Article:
I honestly think I wore my high school class ring twice, and a few years ago I traded the ring in to alleviate the cost associated with a few new pieces of jewelry I had made from a ring of my grandmother's.
When the time came to purchase a class ring from the University of Iowa, my parents literally rolled their eyes at me as if to say, "we're no dummies, Erin". I may have made a stink (though I can't actually remember), but they made the right decision; at the time I didn't know a single person who wore, or even bought, a college class ring and I certainly didn't feel like I was missing out by not having one on my finger.
Until we moved to College Station, that is.
I didn't notice the rings at first, primarily because none of TAMU professors and spouses with whom we initially interacted had attended TAMU or were even from Texas, for that matter. It wasn't until the fall of last year, while I was sitting in a training at Will and Hallie's school, that I noticed the exact same ring on the fourth finger of the right hand belonging to at least 3/4 of the women in the room with me.
And so just as I've done each time I've encountered a new TAMU tradition that I wasn't familiar with or didn't fully understand, I started my research.
According to the TAMU Traditions Council website and the Association of Former Students Aggie Network website, the ring's design represents the values - excellence, integrity, leadership, loyalty, respect, and selfless service - every Aggie should hold:
- The large shield on the top symbolizes an Aggie's desire to protect the TAMU reputation.
- The 13 stripes on the shield represent the 13 original states of America.
- The five stars on the shield refer to an Aggie's phases of development: mind/intellect, body, spiritual attainment, emotional poise, and integrity of character.
- The eagle represents agility, power, and the ability to reach great heights.
- The star on one side symbolizes the Seal of Texas and is encircled with a wreath of olive and laurel leaves that symbolize achievement and a desire for peace.
- The oak leaves symbolize the strength to fight for the United States and the State of Texas, and the leaves are joined by an encircling ribbon to show the importance of uniting the country and the state to accomplish one's ambition to serve.
- The ancient cannon, saber, and rifle on the other side symbolize how citizens of Texas fought for their land and are determined to defend it. The saber stands for valor and confidence, while the rifle and the cannon stand for preparedness and defense.
- The crossed flags of the United States and Texas recognize an Aggie's dual allegiance.
According to tradition, current students wear their rings with their class year facing toward them as a way to signify that their time at TAMU is not yet complete. During the Senior Week Ring Dance, students turn their rings around to show that they - now Aggie graduates - are ready to face the world.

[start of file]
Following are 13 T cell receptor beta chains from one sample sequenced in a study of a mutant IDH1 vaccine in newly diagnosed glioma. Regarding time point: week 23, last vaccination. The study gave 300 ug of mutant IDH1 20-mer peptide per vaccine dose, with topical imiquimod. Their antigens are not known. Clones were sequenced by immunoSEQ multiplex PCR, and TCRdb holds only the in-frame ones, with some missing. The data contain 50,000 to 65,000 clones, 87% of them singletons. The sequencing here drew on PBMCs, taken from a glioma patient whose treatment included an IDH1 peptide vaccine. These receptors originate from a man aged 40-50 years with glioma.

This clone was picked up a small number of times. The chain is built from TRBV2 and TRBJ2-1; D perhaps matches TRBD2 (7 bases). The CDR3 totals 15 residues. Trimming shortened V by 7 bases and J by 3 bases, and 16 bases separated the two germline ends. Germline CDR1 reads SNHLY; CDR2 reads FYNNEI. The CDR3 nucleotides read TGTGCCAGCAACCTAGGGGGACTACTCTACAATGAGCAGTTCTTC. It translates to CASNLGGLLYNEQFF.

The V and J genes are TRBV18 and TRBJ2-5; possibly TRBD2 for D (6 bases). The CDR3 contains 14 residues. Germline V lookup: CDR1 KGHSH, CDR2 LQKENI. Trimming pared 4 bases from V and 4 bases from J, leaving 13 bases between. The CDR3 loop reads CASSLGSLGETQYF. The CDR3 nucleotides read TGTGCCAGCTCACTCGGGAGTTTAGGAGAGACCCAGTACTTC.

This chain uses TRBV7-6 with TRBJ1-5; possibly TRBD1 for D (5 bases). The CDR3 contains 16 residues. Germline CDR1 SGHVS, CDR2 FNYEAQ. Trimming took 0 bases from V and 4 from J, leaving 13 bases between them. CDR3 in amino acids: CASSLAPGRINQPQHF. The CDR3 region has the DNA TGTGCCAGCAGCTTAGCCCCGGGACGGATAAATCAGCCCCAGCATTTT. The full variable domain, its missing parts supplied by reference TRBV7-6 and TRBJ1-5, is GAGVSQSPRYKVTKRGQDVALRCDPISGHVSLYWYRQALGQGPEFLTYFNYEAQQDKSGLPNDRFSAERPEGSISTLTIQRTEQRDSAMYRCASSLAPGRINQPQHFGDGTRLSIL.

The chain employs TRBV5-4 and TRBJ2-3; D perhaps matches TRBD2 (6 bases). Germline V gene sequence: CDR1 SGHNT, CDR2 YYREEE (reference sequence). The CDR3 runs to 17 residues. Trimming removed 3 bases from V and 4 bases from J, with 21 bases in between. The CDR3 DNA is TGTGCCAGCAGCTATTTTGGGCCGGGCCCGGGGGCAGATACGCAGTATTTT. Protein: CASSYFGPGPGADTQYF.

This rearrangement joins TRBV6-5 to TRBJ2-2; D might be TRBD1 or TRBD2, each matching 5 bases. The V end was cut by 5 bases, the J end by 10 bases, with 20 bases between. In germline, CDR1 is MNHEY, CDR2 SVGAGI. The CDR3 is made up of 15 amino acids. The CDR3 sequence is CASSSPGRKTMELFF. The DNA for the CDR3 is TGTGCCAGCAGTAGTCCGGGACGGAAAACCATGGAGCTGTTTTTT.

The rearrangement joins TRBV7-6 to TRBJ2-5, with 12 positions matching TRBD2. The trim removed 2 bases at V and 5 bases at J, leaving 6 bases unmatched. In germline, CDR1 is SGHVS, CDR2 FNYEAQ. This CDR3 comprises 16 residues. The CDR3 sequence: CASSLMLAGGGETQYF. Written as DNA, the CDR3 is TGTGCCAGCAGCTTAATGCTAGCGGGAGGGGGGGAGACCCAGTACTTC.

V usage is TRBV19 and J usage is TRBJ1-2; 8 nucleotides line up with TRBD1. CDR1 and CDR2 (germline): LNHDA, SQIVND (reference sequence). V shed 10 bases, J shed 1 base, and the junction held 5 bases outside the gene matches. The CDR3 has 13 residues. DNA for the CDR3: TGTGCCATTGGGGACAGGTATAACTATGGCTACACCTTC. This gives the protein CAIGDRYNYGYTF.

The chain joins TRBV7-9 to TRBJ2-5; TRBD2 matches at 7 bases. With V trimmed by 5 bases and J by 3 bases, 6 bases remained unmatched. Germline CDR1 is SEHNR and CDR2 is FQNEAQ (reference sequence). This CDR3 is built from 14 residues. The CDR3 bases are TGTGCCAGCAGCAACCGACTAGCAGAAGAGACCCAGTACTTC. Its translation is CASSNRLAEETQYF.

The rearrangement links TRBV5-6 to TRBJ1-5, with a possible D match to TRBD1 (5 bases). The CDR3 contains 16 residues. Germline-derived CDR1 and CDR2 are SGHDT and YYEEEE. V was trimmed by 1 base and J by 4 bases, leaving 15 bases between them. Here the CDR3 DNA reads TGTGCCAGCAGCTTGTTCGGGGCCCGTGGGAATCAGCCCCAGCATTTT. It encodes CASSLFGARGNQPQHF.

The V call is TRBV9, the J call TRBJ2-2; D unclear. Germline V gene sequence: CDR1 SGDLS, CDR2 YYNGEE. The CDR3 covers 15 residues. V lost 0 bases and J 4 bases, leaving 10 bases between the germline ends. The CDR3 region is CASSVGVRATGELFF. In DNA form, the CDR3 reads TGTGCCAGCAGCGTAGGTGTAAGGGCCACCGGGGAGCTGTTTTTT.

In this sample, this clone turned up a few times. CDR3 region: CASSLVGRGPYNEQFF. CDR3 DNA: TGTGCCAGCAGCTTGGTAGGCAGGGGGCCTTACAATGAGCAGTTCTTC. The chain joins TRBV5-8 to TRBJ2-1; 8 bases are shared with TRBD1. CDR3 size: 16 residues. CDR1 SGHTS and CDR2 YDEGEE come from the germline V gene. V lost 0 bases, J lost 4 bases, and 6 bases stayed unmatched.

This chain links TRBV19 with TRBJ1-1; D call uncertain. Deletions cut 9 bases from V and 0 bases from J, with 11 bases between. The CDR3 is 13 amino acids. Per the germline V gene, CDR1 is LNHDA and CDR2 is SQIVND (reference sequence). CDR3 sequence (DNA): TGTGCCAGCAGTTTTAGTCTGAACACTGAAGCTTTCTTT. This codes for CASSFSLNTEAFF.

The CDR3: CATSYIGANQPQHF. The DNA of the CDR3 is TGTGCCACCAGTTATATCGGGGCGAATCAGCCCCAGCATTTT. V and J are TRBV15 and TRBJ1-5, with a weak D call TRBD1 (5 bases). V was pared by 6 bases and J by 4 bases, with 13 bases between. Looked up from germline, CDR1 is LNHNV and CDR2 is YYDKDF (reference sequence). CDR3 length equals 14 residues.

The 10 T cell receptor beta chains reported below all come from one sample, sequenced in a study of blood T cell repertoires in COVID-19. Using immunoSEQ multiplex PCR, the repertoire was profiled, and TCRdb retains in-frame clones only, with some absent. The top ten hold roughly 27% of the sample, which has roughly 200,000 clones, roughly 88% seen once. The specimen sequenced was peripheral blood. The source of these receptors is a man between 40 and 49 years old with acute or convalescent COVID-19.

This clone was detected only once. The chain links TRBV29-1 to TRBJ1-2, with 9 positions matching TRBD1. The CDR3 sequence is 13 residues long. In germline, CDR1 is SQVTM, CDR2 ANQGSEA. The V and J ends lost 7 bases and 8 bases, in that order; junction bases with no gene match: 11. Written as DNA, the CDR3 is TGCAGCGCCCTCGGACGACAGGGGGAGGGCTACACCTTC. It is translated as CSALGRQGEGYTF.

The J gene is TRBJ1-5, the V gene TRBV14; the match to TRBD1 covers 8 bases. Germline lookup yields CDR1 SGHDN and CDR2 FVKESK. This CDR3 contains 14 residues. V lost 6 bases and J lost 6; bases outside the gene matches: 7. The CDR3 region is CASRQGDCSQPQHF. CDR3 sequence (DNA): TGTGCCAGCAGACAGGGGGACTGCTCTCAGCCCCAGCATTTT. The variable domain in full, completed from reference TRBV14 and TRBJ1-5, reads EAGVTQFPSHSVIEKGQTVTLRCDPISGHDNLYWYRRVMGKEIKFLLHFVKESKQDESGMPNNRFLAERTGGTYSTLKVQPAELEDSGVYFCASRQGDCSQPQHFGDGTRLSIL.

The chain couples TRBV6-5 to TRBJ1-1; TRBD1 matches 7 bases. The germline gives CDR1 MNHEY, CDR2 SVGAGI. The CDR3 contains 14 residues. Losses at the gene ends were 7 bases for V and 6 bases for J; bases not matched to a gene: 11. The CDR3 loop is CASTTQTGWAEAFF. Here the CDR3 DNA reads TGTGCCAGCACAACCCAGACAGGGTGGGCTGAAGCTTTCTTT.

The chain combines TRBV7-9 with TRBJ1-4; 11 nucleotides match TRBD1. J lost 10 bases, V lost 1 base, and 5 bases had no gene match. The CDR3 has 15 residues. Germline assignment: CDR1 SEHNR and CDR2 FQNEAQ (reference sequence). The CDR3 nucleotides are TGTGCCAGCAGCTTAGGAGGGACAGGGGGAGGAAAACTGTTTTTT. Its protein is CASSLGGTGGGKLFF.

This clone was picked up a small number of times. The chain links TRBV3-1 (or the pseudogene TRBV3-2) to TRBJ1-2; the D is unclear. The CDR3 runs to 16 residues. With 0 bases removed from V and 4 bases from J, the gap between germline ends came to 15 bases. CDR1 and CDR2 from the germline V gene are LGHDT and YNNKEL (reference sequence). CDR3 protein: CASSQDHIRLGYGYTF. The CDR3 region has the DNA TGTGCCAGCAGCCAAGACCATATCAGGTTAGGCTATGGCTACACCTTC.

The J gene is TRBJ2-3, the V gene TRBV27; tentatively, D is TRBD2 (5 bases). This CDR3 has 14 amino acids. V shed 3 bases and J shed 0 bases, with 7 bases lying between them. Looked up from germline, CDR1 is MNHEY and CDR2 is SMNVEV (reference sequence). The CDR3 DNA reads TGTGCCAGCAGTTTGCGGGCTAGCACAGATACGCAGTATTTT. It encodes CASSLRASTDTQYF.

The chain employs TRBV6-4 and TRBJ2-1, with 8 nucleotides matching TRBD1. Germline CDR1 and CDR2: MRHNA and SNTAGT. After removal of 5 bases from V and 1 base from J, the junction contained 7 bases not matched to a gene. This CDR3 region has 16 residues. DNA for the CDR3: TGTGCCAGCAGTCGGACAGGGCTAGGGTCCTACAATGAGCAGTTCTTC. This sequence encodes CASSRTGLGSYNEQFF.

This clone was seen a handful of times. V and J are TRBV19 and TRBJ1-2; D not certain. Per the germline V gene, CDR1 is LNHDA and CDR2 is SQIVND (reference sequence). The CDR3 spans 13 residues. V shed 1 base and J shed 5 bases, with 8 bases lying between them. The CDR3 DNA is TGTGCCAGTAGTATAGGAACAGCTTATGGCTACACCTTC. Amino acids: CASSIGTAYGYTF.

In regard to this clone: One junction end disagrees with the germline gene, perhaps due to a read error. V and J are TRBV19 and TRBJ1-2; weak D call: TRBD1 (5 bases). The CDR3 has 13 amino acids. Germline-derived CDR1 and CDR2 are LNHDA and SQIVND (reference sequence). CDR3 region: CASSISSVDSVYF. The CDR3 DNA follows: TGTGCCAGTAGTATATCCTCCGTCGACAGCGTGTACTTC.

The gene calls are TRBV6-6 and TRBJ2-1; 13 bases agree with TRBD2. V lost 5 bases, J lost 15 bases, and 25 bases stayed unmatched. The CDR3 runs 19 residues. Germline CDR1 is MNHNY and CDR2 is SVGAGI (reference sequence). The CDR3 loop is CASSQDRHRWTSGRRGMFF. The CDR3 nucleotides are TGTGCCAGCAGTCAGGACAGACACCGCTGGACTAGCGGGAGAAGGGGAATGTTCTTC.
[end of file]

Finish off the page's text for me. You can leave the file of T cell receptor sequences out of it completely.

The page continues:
I'm told that many students spend the night outside the Association of Former Students building the night before Ring Day because they want to place that ring on their finger as soon as possible. Hallie and I may take a drive through campus the next time Ring Day rolls around so we can see these eager students ourselves.
I've also learned a little about an unsanctioned and unofficial (and apparently discouraged by TAMU and local medical professionals) tradition among TAMU students called "Ring Dunking": a student drops their newly-acquired Aggie Ring into a pitcher of beer, chugs the entire pitcher, and then catches the ring in their teeth. This tradition began in the 1970s when a Corps of Cadets member accidentally dropped his ring in his beer and figured chugging what was left in his glass was the best way to get his ring back. Word spread - though unofficially, as the bar in which the first dunk took place never advertised - and the tradition was born. It's actually a pretty big deal for some people; parties are thrown in honor of and siblings, parents, and extended family members (especially those who are Aggies themselves) come into town to witness ring dunks, and there's even a "How to Dunk Your Aggie Ring" tutorial posted online on eHow.
Here are a few pics of Aggie rings belonging to friends of mine here in College Station, as well as a couple of pics of interesting versions of the Aggie Ring that I found on the internet:
|Amy's Aggie Ring|
|Michelle's Aggie Ring|
(You might notice that Michelle's ring is on her left hand - she takes off her
wedding ring and moves her Aggie Ring over while at the gym.)
|Will's friend Sophia, as a baby, is clutching her Grandpa's Aggie Ring. |
As Sophia's mom Margo so beautifully put it, this picture shows the
transfer of Aggie spirit from one generation to another.
|That's an Aggie Ring groom's cake.|
|This gigantic Aggie Ring is on display on the TAMU campus.|
|I just love this picture.|
A special thanks to Amy, Margo (and Sophia and her Grandpa), Michelle, and Jeni for their contributions to this post!